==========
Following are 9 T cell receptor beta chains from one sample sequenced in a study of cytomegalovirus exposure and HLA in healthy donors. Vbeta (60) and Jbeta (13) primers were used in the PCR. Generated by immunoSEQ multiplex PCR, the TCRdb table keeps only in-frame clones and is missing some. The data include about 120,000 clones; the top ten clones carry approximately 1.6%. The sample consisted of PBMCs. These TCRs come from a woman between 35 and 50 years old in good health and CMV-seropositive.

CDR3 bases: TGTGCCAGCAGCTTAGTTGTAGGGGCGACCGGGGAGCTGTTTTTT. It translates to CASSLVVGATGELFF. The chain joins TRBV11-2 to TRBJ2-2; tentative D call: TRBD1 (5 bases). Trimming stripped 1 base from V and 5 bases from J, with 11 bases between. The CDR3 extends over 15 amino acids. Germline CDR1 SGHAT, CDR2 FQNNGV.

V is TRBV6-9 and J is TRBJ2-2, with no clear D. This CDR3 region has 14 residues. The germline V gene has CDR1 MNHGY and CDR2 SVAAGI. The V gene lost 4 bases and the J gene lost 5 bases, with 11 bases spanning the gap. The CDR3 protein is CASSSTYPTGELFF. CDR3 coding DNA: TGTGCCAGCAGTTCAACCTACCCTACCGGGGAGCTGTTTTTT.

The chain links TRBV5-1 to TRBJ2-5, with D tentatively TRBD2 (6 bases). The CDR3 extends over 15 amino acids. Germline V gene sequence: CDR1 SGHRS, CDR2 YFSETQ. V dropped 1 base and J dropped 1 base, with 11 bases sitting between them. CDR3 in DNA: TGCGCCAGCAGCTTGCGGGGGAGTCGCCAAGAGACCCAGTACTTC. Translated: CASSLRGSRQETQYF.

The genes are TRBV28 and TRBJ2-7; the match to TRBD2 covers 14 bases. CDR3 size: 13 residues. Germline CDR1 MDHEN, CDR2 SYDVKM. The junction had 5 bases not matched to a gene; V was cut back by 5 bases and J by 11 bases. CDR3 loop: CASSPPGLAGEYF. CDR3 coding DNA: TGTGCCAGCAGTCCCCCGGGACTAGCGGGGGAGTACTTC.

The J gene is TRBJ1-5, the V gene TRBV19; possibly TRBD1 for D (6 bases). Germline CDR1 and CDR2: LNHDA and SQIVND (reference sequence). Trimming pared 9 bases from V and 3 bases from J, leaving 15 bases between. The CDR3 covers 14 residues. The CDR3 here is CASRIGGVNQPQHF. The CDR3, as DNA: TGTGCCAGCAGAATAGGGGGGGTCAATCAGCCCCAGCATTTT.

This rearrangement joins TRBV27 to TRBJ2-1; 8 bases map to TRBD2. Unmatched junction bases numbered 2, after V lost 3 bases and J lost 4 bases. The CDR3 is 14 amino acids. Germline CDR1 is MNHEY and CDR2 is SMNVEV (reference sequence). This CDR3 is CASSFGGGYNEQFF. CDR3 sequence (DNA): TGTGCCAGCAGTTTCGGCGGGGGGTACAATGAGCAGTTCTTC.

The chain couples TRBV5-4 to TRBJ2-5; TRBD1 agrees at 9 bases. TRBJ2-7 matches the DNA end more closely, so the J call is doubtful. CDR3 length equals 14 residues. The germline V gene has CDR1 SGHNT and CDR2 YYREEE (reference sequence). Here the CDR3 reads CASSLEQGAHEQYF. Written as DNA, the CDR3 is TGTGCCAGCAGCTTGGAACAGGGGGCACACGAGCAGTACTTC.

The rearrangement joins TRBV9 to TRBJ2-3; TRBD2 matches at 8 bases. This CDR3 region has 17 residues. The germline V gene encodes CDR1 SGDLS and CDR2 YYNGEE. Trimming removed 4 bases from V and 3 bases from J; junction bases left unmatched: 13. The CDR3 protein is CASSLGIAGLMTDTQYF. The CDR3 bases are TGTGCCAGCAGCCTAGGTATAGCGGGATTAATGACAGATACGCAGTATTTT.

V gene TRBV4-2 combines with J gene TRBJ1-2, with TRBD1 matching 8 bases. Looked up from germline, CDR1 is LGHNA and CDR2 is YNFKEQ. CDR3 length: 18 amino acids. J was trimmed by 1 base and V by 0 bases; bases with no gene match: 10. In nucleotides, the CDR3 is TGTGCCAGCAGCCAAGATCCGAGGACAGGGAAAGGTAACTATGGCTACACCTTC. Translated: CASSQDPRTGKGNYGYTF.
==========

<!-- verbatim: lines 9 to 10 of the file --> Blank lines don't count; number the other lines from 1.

The rearrangement joins TRBV9 to TRBJ2-3; TRBD2 matches at 8 bases. This CDR3 region has 17 residues. The germline V gene encodes CDR1 SGDLS and CDR2 YYNGEE. Trimming removed 4 bases from V and 3 bases from J; junction bases left unmatched: 13. The CDR3 protein is CASSLGIAGLMTDTQYF. The CDR3 bases are TGTGCCAGCAGCCTAGGTATAGCGGGATTAATGACAGATACGCAGTATTTT.

V gene TRBV4-2 combines with J gene TRBJ1-2, with TRBD1 matching 8 bases. Looked up from germline, CDR1 is LGHNA and CDR2 is YNFKEQ. CDR3 length: 18 amino acids. J was trimmed by 1 base and V by 0 bases; bases with no gene match: 10. In nucleotides, the CDR3 is TGTGCCAGCAGCCAAGATCCGAGGACAGGGAAAGGTAACTATGGCTACACCTTC. Translated: CASSQDPRTGKGNYGYTF.